The 1000 km race
So, are there any cars coming onto the line that will hit 1,000km? In a sense, one could argue that they are already there. Some people have modified existing cars by adding more batteries in the trunk. About 2 years ago, Hyundai managed to get one of its Kona models to travel 1,026 km on a single charge. But the problem is that these are exceptional circumstances and controlled hypermiling environments. What we’re asking for is a car that will do 1,000 km in real driving.
The Mercedes EQXX is gearing up to be one of the first production cars to achieve this. The EQXX focuses on efficiency rather than jamming batteries. They predict 95% efficiency, which would be incredible. The design is extremely aerodynamic with a drag coefficient of 0.17, and the way they designed the battery means it will be much smaller and lighter than previous EVs for the same amount of stored energy. They talk about using a battery that will not exceed 100 kWh to achieve this feat.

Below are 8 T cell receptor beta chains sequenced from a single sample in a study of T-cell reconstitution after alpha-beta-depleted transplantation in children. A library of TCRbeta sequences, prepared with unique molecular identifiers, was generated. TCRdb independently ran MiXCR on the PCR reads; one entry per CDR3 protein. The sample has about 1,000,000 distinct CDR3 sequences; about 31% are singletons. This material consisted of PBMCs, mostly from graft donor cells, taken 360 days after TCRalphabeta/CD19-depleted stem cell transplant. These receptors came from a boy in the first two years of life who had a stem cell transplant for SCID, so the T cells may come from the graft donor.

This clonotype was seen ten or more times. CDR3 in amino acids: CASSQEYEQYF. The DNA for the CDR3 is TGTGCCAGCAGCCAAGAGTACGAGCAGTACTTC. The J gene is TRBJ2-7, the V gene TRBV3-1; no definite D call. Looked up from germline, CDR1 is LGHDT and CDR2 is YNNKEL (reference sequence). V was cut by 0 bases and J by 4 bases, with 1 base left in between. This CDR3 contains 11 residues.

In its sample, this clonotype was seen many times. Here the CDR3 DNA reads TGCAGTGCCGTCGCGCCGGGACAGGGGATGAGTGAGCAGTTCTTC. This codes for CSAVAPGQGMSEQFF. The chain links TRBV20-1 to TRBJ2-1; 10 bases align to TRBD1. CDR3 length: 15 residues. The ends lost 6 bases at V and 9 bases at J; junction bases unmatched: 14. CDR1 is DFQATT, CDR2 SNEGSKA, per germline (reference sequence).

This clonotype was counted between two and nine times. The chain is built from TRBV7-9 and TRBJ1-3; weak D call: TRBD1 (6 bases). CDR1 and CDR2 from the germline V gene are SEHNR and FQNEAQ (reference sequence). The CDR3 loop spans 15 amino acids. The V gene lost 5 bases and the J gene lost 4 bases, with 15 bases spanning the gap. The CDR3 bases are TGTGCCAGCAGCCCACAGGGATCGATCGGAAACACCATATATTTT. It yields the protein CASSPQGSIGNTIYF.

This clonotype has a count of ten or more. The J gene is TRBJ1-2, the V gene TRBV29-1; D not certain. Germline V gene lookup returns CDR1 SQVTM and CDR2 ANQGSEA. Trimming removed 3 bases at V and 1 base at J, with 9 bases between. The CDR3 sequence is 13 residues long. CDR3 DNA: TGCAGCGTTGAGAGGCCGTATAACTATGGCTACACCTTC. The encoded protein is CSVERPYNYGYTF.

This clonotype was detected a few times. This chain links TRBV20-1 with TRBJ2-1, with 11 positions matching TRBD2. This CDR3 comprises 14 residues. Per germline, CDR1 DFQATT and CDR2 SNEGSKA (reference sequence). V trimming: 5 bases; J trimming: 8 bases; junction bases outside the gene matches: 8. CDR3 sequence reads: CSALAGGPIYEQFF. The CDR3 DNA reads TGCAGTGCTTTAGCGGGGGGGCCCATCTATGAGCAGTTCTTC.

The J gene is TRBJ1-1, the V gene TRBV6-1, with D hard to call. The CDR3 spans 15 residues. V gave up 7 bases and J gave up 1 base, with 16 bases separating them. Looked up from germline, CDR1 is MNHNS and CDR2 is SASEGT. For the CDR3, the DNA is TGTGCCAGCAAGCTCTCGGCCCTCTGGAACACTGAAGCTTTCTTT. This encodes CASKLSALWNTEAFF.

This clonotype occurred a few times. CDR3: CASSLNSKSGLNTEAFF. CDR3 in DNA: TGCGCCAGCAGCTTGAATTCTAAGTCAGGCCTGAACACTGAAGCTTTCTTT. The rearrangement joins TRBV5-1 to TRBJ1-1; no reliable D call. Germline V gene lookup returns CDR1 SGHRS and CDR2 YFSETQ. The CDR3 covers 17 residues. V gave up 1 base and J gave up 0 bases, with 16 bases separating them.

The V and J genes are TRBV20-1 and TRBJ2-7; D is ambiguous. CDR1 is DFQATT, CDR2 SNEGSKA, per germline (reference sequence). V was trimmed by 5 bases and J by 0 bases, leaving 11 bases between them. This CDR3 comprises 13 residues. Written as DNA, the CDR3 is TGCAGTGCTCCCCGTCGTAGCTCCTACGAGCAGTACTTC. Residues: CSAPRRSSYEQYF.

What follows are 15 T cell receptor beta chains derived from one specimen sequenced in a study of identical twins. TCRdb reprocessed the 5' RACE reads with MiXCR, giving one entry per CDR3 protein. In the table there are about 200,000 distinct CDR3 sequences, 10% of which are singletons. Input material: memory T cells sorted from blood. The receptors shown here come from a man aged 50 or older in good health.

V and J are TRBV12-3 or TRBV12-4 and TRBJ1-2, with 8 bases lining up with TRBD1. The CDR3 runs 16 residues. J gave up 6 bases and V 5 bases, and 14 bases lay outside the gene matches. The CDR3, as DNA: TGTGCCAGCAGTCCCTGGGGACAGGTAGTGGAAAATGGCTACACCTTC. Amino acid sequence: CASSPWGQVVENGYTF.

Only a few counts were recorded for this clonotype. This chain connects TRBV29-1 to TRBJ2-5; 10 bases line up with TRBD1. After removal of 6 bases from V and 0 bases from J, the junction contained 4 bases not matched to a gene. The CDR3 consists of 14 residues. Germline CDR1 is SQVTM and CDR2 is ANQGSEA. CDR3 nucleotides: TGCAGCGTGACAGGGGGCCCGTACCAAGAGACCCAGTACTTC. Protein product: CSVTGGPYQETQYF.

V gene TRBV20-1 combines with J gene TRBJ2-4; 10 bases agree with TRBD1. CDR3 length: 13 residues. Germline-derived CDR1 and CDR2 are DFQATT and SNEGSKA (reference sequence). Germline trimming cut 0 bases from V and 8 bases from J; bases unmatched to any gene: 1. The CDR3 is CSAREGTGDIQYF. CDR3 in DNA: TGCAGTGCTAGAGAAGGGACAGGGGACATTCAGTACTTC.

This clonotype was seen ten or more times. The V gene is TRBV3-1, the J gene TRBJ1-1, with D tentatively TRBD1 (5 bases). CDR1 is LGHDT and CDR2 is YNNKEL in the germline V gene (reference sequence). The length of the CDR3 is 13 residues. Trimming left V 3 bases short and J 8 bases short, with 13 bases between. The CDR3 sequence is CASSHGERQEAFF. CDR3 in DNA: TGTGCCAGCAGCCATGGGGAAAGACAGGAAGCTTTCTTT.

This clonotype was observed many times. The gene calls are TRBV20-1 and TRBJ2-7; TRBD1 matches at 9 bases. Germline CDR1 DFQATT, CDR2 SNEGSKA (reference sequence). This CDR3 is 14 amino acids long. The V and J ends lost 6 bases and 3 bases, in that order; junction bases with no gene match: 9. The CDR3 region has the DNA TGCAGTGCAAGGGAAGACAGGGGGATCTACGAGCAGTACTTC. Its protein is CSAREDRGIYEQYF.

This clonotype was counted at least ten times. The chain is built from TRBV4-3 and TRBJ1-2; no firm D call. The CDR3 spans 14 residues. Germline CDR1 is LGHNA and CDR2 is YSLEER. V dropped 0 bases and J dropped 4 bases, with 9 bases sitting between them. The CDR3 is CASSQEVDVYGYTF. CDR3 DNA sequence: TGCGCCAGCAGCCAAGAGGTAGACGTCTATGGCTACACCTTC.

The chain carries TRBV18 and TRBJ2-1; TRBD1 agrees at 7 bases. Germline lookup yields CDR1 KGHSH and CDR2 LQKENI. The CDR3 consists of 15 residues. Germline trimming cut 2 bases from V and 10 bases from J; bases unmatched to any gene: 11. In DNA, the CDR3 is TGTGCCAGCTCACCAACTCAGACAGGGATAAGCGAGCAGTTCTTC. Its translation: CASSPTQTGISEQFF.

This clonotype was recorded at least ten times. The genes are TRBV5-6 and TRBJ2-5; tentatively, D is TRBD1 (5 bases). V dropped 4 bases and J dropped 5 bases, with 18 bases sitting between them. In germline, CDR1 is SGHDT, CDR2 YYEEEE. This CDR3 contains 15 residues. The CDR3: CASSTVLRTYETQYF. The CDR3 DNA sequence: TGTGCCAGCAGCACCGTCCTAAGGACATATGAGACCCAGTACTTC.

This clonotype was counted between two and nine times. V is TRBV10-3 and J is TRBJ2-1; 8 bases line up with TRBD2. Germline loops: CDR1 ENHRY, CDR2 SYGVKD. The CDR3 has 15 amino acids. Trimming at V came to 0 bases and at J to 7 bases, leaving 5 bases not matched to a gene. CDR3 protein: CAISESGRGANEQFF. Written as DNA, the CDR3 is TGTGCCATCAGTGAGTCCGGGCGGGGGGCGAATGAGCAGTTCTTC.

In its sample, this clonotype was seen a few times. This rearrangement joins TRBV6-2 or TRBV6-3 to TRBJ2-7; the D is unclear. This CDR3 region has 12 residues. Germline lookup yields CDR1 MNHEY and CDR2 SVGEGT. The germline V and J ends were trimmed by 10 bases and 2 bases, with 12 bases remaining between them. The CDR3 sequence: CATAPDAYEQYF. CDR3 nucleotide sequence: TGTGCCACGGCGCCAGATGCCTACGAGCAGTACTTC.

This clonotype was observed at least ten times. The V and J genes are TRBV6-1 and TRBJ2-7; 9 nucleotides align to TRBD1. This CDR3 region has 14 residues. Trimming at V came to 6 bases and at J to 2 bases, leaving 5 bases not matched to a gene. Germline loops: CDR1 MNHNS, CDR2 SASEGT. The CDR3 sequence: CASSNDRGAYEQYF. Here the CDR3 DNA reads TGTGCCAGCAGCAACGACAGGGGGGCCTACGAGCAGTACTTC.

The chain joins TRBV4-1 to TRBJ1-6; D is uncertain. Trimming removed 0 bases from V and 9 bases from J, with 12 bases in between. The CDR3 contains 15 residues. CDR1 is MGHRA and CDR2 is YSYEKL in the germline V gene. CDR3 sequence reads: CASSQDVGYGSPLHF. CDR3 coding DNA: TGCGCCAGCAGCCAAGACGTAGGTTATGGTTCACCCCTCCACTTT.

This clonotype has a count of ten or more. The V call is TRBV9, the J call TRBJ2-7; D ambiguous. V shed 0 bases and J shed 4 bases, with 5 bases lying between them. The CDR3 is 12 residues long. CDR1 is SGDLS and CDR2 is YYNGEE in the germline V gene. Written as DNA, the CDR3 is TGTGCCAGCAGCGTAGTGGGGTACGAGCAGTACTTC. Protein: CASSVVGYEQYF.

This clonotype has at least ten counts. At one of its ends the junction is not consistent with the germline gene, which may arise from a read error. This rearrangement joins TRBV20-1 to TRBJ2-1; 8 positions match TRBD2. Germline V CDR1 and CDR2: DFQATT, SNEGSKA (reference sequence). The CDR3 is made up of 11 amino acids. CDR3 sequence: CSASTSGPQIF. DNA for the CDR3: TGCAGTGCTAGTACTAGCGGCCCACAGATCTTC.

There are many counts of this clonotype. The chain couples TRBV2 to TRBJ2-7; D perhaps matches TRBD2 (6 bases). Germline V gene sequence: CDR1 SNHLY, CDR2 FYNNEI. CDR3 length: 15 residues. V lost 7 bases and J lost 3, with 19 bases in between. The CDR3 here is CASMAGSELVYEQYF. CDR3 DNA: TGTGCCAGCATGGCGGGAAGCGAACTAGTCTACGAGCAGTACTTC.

Tesla would have been an obvious choice for who will produce a car to travel that distance. But Elon Musk recently said they could have made a car that would go 600 miles on a charge, but “it would have made the product worse.”
The Lightyear One is now available for pre-order, so it will be interesting to see how they perform when the car is in customers’ hands. The car will likely go over 500 miles on a charge under favorable conditions. And that comes from a battery estimated at around 60 kWh. Will we see them release a version with a bigger battery, say 80kWh, which could well reach 1,000km?
Only time will tell if we see a production car capable of doing this. But in the meantime, we hope to get a lot more chargers that deliver power faster. If we have the right mags in the right places, then the whole talk about the 1000km range might just be moot.
We love to hear from people around the world.
So let us know what you think in the comments.
Who can you see making the first electric vehicle that will travel 1,000 km on a charge in real driving?
Or maybe you think it’s completely unnecessary…and what we need is better chargers to be much more widespread.